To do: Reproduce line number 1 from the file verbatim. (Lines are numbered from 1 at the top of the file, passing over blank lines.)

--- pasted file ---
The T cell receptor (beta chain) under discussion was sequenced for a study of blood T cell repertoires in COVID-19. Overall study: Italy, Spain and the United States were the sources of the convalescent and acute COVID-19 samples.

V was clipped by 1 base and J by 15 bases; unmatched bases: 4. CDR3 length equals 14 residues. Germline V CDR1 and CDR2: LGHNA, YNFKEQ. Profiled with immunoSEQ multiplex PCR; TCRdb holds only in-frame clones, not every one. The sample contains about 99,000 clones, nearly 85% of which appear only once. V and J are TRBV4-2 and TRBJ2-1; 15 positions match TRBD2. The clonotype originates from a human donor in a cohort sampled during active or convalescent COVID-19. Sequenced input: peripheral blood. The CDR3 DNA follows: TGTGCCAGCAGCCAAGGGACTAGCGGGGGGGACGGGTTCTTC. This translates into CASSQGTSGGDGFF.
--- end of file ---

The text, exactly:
The T cell receptor (beta chain) under discussion was sequenced for a study of blood T cell repertoires in COVID-19. Overall study: Italy, Spain and the United States were the sources of the convalescent and acute COVID-19 samples.